Adam Tebbe, 2

Interview with Adam Tebbe

MP:

What was it in particular that caused you realize that meditation was going to work for you? How did you come to know that you had found something important?

Adam:

I like the simplicity of it. I was diagnosed with ADD at a young age, minus the hyperactive component, and had always struggled with concentrating on just one thing. With ADD, it's like there are so many things within your sphere of consciousness competing for your attention. Now, zazen is a very barebones practice. Whether following the breath or, as I often did initially, on some object to hold in my awareness, it allows one to develop the faculties necessary for what might be called "single-pointed concentration." But, I don't meditate everyday.

Or, perhaps I can quote Rev. Rinsen Weik of the Toledo Zen Center, who recently said, "I sit everyday, except for the days where I don't sit." It isn't a compulsion for me as it was initially. Certainly it's a strong component to Zen practice but its usefulness is really found in how that concentration you develop carries over in to everyday activity.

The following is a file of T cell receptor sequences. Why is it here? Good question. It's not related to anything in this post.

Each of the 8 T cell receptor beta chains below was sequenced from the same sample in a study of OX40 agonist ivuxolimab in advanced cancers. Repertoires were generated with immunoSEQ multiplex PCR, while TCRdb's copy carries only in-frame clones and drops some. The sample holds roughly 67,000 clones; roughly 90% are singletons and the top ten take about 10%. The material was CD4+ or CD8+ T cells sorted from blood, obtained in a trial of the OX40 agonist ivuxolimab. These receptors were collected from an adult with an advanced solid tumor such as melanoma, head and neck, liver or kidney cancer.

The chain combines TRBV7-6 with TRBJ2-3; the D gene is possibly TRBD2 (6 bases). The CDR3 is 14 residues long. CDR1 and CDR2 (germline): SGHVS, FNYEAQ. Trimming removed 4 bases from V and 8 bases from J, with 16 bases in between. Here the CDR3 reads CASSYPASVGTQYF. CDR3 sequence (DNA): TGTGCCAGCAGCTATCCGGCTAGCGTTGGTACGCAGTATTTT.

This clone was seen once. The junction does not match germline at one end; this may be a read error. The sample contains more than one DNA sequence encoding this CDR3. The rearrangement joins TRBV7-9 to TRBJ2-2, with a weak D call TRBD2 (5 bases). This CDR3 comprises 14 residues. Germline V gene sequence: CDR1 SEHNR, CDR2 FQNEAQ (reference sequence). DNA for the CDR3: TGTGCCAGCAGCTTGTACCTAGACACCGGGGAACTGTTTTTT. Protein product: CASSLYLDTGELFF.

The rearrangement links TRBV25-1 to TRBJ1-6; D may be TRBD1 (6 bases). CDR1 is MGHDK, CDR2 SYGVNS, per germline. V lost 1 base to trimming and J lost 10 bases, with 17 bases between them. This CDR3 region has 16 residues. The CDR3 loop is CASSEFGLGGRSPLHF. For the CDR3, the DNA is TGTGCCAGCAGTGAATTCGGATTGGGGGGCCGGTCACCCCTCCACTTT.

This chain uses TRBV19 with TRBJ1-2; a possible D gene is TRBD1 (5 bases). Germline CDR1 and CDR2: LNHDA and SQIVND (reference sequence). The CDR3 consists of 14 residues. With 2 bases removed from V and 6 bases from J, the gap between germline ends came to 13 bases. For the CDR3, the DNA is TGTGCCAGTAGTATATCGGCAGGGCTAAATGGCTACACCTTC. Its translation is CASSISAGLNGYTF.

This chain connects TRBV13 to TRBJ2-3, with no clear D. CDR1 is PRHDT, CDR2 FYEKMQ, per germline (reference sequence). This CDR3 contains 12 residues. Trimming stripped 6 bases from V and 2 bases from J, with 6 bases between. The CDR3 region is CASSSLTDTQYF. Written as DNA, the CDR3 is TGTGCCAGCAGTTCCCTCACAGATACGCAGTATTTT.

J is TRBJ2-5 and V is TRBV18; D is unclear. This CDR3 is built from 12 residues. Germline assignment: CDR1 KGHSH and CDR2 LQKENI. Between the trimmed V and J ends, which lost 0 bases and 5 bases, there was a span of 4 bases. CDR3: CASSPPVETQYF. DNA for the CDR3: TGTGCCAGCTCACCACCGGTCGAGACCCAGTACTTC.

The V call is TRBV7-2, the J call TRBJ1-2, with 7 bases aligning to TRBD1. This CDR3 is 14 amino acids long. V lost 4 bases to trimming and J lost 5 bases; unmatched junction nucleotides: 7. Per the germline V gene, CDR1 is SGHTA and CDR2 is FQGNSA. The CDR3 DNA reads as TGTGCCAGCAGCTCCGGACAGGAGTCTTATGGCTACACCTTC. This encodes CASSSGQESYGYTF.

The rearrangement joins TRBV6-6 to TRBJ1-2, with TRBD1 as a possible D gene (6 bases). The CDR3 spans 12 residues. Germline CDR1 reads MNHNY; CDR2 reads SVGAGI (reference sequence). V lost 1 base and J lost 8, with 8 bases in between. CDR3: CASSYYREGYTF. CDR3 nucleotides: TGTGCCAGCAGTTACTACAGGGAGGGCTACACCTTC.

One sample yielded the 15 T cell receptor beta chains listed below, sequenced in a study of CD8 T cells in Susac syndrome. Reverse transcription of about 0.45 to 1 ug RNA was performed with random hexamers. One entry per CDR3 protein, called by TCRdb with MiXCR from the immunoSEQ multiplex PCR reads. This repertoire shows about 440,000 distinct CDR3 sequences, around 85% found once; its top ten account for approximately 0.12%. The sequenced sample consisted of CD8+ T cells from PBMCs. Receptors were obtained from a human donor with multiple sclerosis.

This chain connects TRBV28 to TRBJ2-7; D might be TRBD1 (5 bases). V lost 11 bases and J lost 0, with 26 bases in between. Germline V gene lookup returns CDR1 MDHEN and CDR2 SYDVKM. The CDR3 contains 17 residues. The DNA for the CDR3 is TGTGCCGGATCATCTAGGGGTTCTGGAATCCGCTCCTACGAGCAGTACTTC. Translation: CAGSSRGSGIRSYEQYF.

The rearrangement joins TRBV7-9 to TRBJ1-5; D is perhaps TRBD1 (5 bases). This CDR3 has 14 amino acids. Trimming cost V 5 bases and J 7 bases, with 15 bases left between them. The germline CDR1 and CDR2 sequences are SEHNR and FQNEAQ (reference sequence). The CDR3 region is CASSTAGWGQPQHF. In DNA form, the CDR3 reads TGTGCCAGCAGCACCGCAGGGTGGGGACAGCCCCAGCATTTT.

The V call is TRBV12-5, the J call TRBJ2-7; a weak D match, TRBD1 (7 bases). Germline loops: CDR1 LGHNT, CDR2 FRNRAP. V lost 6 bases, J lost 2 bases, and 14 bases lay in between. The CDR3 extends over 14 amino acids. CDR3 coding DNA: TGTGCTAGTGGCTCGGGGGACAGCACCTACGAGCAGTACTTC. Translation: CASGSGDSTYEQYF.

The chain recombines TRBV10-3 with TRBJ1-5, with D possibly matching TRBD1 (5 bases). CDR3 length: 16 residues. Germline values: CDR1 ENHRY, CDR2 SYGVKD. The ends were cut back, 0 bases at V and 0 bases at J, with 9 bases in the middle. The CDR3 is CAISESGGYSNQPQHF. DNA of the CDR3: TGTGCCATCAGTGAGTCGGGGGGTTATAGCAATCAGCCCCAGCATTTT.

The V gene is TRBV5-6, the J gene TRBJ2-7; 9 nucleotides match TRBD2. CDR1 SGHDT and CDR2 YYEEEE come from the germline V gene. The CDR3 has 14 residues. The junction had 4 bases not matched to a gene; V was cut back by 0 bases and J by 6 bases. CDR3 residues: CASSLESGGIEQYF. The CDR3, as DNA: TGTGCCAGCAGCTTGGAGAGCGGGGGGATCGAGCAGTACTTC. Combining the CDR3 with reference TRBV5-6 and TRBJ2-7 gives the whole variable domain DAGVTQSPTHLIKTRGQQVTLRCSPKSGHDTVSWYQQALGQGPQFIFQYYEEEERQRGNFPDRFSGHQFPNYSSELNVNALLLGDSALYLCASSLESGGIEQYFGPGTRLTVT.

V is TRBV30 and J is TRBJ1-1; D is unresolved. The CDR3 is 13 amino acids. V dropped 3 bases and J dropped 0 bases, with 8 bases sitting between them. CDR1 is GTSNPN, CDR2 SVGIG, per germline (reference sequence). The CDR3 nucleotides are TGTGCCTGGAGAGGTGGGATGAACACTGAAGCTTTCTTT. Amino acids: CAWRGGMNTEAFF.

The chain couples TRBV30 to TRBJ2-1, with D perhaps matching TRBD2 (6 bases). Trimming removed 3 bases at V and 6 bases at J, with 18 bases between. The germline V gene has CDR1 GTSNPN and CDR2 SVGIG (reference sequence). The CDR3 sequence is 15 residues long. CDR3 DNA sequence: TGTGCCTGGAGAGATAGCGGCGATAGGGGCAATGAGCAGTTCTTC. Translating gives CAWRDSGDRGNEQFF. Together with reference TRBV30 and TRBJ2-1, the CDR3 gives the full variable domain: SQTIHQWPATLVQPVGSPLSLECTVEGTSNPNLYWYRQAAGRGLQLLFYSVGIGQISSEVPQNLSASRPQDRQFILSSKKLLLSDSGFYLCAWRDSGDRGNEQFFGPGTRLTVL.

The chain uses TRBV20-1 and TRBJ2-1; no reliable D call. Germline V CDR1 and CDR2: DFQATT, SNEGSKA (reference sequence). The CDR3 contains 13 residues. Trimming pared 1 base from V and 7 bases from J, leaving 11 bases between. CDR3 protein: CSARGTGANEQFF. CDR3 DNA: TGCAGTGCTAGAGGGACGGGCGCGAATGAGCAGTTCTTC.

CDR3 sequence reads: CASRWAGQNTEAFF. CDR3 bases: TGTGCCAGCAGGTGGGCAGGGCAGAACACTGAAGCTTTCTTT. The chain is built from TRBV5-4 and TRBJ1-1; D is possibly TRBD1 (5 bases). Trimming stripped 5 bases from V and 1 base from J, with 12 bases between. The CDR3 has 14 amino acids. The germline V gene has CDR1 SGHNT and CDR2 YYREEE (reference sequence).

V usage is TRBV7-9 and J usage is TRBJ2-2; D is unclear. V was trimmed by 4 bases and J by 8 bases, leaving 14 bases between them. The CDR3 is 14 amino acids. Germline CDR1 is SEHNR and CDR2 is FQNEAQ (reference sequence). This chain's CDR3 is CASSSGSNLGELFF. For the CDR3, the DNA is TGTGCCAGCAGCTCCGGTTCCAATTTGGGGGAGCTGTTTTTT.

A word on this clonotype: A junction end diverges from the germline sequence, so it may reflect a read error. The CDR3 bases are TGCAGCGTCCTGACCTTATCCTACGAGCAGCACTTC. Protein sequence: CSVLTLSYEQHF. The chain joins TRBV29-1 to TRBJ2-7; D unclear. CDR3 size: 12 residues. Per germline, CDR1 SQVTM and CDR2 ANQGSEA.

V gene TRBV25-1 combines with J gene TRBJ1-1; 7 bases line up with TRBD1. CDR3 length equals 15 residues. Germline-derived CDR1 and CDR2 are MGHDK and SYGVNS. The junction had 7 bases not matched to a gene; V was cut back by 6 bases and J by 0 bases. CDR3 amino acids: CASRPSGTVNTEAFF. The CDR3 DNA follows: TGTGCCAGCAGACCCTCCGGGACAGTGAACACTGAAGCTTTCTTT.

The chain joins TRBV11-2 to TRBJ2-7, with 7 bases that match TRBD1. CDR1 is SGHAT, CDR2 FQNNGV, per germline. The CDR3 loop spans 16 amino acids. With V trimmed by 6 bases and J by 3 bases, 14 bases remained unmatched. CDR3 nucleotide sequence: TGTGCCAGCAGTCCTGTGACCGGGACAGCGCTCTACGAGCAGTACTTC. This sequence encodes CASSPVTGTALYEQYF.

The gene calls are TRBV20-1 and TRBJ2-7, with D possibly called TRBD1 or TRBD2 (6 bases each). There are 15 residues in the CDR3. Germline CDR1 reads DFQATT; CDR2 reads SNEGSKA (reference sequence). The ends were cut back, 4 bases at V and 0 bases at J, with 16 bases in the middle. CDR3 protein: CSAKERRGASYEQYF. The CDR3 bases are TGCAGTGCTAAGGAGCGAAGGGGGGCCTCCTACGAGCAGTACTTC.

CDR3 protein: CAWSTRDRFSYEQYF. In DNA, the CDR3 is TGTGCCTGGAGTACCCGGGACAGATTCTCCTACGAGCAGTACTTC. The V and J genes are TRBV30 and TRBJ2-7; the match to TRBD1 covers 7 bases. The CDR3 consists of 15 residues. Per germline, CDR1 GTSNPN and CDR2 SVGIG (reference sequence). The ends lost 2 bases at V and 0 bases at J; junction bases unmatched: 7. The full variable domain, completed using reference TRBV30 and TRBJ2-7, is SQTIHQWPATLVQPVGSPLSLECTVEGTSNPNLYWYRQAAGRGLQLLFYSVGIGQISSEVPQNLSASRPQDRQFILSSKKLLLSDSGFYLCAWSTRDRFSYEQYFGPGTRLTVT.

I spend a lot of time at a computer which, admittedly, probably isn't the most healthy of exercises for me. But, my work requires it of me and I love my work. A meditation practice allows me to not outright reject those things we may say are harmful or not beneficial in our practice, like spending long hours working at a computer. Instead, meditation practice simply allows me to accept my life on the terms my life presents to me. So, meditation allows me to deal with life on life's terms. I'll say that.

MP:

Your words "meditation allows me to deal with life on life's terms" says so much. It is this level of acceptance that makes for the dropping of would otherwise be a fight with circumstances or an attempt to force outcomes. I get that. So many of us still struggle with what life brings. Thank you.

Adam:

Thanks for the opportunity.

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